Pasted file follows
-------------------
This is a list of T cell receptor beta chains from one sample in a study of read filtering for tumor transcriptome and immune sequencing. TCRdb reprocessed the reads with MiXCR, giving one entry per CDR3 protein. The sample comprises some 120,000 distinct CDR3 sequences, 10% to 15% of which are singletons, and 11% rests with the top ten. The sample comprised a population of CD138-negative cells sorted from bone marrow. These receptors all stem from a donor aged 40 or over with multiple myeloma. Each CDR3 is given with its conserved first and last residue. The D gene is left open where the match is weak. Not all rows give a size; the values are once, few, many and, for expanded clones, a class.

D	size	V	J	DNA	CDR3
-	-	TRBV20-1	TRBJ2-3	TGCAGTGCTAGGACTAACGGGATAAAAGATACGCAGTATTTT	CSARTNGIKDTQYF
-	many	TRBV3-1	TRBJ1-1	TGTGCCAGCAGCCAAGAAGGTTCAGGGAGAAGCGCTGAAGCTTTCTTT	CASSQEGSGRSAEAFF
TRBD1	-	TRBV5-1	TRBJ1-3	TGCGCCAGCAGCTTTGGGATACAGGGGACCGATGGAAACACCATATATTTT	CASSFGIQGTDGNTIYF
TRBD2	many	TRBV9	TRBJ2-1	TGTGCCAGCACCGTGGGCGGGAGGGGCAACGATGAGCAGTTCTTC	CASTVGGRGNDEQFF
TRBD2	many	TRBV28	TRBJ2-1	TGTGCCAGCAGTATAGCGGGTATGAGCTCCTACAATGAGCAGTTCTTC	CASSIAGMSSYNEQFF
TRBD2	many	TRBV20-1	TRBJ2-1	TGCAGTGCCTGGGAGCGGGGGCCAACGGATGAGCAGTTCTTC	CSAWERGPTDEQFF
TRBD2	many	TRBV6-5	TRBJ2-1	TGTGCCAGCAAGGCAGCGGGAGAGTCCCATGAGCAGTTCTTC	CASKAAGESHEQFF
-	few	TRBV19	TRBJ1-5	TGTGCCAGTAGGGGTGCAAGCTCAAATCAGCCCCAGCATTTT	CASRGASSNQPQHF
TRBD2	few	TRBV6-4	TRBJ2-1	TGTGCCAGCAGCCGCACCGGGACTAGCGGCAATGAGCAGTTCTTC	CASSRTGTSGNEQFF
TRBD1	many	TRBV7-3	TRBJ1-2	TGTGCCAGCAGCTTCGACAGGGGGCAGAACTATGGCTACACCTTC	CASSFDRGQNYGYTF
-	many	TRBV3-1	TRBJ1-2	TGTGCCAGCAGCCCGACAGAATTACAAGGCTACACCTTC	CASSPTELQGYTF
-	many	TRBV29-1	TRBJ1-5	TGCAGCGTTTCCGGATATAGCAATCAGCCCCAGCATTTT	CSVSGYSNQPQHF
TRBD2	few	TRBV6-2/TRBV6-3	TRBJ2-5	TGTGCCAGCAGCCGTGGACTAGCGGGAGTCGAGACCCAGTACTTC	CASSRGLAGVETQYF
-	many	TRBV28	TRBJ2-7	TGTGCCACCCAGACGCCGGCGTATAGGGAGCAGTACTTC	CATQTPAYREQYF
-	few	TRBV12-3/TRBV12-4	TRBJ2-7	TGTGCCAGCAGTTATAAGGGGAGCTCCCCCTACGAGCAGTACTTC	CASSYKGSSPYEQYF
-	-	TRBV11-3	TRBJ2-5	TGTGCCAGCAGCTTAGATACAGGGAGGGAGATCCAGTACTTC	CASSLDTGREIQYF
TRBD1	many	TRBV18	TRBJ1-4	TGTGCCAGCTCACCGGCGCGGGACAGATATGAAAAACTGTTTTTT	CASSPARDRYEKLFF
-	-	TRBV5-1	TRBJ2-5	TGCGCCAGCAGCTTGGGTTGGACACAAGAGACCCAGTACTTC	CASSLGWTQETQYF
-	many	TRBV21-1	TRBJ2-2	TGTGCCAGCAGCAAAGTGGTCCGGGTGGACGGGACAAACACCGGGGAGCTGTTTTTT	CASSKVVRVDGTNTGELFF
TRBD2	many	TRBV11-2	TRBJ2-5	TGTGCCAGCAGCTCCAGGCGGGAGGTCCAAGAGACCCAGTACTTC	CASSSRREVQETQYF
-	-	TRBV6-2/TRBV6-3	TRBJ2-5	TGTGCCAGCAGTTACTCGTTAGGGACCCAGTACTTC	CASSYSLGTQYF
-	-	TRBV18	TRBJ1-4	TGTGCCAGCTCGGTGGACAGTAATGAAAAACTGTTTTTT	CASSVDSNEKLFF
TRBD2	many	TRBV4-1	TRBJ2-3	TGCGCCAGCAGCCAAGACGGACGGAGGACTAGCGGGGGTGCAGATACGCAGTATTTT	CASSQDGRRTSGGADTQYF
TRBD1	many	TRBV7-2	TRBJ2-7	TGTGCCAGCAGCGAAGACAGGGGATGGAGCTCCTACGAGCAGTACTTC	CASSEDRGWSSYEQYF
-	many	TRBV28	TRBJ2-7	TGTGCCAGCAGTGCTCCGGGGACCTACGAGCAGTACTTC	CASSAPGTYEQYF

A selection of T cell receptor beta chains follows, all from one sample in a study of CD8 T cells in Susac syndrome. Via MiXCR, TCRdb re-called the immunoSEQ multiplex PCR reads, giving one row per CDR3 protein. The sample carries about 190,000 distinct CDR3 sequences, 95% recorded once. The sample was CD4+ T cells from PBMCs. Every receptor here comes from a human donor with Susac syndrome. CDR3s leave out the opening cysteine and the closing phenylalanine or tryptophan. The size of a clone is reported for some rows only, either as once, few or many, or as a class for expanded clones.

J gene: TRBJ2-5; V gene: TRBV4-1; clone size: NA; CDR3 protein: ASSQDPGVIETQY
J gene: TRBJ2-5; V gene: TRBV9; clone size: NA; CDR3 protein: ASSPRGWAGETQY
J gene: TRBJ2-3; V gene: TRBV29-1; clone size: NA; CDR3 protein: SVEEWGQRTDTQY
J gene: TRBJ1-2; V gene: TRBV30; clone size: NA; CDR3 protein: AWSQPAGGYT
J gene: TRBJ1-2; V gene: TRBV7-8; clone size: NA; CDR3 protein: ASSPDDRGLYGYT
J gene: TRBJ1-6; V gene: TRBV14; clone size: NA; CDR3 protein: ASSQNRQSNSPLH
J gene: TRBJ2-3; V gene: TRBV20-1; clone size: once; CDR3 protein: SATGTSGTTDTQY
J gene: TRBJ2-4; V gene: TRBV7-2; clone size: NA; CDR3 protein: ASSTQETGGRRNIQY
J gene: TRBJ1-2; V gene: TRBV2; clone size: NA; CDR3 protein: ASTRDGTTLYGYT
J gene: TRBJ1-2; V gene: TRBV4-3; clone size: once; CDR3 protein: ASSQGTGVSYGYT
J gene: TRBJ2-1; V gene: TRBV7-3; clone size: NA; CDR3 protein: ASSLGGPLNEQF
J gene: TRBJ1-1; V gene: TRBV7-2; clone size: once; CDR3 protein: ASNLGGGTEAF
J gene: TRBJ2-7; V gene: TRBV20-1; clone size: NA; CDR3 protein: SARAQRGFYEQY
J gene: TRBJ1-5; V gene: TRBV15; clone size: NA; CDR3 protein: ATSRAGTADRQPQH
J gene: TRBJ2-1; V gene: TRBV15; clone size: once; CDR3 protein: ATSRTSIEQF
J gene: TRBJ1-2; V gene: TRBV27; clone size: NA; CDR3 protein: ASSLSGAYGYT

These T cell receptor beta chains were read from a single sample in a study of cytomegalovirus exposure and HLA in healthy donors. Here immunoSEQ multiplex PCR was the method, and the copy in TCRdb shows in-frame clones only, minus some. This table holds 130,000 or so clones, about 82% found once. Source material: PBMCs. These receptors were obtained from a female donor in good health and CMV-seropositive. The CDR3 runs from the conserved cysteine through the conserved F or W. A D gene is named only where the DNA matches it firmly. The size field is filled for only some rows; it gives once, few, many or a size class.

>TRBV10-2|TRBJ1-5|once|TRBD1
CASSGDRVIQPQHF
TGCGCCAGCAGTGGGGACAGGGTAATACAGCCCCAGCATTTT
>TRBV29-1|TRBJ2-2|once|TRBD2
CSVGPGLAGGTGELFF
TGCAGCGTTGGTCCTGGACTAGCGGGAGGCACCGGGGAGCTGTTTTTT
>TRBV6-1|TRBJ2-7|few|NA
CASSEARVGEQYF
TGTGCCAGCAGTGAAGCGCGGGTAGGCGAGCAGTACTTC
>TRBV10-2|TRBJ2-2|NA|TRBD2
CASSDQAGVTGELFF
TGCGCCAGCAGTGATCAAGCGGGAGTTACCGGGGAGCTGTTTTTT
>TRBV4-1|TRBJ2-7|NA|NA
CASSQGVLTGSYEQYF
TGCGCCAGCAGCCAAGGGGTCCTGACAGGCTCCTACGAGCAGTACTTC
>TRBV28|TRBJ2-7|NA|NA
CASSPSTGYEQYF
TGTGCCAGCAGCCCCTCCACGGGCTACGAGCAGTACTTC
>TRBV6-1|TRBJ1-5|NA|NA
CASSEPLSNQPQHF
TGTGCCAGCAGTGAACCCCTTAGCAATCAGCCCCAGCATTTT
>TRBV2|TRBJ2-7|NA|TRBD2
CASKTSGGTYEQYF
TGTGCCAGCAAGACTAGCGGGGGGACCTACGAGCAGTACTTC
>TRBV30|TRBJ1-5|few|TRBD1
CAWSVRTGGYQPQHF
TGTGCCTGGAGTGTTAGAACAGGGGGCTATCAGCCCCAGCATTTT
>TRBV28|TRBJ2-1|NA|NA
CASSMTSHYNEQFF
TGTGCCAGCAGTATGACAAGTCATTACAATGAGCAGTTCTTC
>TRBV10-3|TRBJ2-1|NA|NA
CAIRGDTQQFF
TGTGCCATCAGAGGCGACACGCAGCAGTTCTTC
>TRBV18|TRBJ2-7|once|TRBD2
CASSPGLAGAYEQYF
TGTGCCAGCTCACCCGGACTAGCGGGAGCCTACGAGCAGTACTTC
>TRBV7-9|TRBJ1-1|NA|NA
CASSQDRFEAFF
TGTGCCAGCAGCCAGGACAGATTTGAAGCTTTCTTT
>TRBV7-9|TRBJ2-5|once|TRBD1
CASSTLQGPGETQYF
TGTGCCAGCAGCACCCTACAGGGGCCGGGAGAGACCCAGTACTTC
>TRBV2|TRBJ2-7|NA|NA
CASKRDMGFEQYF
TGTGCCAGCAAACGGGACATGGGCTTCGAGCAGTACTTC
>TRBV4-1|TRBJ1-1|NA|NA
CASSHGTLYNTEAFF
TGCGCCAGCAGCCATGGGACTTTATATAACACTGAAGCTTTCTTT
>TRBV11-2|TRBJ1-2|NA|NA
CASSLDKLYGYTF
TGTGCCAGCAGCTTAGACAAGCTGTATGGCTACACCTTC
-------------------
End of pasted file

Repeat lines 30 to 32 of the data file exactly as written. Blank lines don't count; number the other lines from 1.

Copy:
J gene: TRBJ2-5; V gene: TRBV9; clone size: NA; CDR3 protein: ASSPRGWAGETQY
J gene: TRBJ2-3; V gene: TRBV29-1; clone size: NA; CDR3 protein: SVEEWGQRTDTQY
J gene: TRBJ1-2; V gene: TRBV30; clone size: NA; CDR3 protein: AWSQPAGGYT